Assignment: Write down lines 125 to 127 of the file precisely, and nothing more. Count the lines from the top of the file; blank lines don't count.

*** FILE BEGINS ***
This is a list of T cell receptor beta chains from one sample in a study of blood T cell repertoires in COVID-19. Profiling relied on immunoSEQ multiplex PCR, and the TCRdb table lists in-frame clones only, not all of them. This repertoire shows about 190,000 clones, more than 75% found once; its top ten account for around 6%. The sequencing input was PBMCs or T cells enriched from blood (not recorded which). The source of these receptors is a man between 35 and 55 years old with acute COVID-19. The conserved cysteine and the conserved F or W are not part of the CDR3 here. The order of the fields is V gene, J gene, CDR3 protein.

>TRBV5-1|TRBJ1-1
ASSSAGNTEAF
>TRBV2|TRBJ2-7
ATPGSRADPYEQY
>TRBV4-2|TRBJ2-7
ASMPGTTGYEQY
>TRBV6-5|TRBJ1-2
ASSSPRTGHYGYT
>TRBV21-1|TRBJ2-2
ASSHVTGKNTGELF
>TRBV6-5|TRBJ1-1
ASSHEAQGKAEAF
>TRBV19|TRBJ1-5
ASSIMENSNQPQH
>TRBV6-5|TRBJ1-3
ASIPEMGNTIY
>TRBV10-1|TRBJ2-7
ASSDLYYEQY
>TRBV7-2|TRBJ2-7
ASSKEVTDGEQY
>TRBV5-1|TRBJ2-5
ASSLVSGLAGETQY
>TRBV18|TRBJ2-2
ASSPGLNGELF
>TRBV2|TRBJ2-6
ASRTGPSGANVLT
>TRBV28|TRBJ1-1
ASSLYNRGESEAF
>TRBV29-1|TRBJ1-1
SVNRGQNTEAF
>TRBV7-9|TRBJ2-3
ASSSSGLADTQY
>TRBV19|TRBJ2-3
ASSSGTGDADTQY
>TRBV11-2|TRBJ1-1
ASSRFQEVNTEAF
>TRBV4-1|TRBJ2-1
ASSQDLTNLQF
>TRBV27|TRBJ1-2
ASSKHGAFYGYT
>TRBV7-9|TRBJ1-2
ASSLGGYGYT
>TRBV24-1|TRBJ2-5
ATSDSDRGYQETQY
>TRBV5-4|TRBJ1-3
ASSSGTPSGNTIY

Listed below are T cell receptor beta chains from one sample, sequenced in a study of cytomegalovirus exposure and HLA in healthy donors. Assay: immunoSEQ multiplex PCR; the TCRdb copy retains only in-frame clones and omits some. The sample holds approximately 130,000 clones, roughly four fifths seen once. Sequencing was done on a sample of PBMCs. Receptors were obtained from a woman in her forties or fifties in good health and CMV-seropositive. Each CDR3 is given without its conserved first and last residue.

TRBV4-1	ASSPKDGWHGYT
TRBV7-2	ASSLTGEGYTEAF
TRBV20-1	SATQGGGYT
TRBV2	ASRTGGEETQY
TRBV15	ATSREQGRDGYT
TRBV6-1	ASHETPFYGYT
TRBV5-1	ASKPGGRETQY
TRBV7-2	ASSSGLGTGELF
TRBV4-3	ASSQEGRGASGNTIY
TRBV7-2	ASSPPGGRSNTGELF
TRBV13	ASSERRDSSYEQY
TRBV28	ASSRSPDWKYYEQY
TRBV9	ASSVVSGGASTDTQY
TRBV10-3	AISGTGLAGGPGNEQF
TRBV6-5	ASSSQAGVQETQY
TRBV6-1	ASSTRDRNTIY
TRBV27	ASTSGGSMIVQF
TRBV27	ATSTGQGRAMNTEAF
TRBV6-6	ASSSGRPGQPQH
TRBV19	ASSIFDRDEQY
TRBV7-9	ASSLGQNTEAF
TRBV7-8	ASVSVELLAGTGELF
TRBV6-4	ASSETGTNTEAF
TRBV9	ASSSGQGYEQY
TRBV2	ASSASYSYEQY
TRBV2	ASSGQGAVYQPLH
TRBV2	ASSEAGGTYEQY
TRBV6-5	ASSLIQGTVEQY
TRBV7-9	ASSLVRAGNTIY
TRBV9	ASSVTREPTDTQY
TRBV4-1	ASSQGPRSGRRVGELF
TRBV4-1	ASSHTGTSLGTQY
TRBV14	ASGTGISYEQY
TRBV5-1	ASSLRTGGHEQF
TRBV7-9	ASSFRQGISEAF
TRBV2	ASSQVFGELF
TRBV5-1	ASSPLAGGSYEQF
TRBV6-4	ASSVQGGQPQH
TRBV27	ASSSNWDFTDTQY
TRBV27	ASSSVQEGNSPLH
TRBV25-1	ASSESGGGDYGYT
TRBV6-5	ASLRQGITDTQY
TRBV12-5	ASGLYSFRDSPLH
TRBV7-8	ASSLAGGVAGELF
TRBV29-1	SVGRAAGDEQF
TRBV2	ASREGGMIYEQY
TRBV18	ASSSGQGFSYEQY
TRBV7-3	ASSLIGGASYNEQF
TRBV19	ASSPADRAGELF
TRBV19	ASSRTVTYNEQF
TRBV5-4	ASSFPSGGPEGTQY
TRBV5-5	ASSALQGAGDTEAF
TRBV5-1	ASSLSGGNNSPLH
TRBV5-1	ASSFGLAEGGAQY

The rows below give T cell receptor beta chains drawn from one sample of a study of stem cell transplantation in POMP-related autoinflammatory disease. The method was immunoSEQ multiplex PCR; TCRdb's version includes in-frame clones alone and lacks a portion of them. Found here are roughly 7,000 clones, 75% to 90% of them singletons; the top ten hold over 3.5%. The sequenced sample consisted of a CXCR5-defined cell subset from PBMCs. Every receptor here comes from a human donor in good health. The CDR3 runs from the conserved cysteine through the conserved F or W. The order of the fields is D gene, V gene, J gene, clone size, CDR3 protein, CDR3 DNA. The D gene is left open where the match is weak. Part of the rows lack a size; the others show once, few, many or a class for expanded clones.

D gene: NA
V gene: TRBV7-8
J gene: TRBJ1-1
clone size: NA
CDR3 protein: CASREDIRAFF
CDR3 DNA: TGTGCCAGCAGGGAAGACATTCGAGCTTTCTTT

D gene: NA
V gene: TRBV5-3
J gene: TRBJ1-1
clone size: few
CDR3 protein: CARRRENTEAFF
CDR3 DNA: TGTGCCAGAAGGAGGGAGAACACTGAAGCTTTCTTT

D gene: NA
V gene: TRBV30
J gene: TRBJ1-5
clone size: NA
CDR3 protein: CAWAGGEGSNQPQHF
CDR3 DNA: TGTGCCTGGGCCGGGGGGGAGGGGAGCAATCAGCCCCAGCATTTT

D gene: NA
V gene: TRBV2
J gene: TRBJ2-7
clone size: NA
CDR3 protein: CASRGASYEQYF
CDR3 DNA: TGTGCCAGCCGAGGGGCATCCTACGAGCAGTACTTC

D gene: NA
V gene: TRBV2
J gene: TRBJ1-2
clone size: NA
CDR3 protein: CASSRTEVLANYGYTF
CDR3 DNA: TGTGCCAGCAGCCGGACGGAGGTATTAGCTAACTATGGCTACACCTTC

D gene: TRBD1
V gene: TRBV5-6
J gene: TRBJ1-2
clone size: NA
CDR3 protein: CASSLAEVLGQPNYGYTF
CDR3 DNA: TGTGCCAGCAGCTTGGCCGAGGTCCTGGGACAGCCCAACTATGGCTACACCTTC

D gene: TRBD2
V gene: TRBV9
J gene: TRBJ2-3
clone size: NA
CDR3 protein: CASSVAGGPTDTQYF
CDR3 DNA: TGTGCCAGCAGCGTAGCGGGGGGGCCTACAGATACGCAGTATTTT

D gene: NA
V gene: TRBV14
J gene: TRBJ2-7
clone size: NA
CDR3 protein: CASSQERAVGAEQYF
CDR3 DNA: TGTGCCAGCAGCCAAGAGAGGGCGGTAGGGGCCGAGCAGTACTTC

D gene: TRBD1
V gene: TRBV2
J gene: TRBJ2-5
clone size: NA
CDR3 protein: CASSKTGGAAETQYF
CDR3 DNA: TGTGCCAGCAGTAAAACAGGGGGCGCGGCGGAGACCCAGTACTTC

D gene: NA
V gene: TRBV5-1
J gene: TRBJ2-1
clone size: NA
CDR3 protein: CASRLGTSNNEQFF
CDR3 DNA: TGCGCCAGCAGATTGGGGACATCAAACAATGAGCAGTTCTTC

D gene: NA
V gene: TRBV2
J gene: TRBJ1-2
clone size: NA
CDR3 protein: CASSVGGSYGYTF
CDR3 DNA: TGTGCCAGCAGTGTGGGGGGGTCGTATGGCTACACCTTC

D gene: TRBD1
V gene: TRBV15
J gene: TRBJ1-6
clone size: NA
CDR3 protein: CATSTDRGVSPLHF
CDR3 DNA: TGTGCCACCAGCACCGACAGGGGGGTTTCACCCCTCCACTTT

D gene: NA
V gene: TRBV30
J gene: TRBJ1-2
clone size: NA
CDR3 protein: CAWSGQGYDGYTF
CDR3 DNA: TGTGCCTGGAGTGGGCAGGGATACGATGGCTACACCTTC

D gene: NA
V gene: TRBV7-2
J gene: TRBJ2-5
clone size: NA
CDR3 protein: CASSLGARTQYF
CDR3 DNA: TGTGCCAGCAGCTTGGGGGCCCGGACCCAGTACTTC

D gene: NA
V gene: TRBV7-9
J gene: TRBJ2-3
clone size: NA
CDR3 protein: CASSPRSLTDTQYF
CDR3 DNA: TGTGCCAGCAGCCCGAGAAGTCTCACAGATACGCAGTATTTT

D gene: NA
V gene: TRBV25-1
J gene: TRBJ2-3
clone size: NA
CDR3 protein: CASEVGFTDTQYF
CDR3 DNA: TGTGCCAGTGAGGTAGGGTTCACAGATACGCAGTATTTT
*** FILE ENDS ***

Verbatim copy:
clone size: NA
CDR3 protein: CASRGASYEQYF
CDR3 DNA: TGTGCCAGCCGAGGGGCATCCTACGAGCAGTACTTC